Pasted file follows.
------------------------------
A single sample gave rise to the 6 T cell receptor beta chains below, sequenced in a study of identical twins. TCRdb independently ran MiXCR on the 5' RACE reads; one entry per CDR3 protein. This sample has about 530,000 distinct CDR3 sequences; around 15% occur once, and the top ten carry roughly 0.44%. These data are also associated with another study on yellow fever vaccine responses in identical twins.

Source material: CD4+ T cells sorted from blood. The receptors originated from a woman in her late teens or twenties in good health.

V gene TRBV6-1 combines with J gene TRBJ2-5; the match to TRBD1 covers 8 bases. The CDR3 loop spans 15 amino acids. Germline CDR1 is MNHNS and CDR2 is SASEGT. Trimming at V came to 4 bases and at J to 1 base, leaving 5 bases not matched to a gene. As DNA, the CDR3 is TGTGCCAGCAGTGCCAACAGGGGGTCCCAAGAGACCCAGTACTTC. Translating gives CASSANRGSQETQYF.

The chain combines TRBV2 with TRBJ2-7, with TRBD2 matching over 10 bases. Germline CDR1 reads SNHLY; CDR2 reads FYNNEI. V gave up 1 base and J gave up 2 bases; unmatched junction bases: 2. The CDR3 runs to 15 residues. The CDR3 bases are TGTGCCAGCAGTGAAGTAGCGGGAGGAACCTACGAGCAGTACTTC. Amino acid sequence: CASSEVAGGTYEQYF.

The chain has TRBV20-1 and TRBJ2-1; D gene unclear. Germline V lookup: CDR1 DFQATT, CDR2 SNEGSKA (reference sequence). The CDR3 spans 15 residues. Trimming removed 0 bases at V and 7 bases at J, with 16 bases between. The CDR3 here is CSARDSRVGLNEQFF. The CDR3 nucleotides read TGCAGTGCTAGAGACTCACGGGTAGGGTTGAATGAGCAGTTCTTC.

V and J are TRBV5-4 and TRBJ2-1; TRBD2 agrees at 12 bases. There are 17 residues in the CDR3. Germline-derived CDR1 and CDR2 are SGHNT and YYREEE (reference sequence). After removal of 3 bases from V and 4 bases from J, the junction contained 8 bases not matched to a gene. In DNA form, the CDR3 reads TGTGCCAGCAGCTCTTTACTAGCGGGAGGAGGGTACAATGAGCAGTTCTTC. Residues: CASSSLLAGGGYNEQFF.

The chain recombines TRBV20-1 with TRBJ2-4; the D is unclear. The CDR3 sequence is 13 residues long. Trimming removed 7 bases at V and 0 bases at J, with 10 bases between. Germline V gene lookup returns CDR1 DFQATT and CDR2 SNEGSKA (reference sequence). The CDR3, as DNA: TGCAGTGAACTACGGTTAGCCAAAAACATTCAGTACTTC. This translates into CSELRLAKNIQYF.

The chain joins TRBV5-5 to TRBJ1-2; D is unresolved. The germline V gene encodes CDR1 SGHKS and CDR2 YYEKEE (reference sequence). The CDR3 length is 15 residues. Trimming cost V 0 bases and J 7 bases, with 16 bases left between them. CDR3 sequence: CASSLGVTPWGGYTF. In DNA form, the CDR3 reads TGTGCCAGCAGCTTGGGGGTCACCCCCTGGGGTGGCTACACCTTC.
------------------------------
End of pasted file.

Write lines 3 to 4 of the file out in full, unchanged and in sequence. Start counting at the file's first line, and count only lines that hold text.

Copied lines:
V gene TRBV6-1 combines with J gene TRBJ2-5; the match to TRBD1 covers 8 bases. The CDR3 loop spans 15 amino acids. Germline CDR1 is MNHNS and CDR2 is SASEGT. Trimming at V came to 4 bases and at J to 1 base, leaving 5 bases not matched to a gene. As DNA, the CDR3 is TGTGCCAGCAGTGCCAACAGGGGGTCCCAAGAGACCCAGTACTTC. Translating gives CASSANRGSQETQYF.

The chain combines TRBV2 with TRBJ2-7, with TRBD2 matching over 10 bases. Germline CDR1 reads SNHLY; CDR2 reads FYNNEI. V gave up 1 base and J gave up 2 bases; unmatched junction bases: 2. The CDR3 runs to 15 residues. The CDR3 bases are TGTGCCAGCAGTGAAGTAGCGGGAGGAACCTACGAGCAGTACTTC. Amino acid sequence: CASSEVAGGTYEQYF.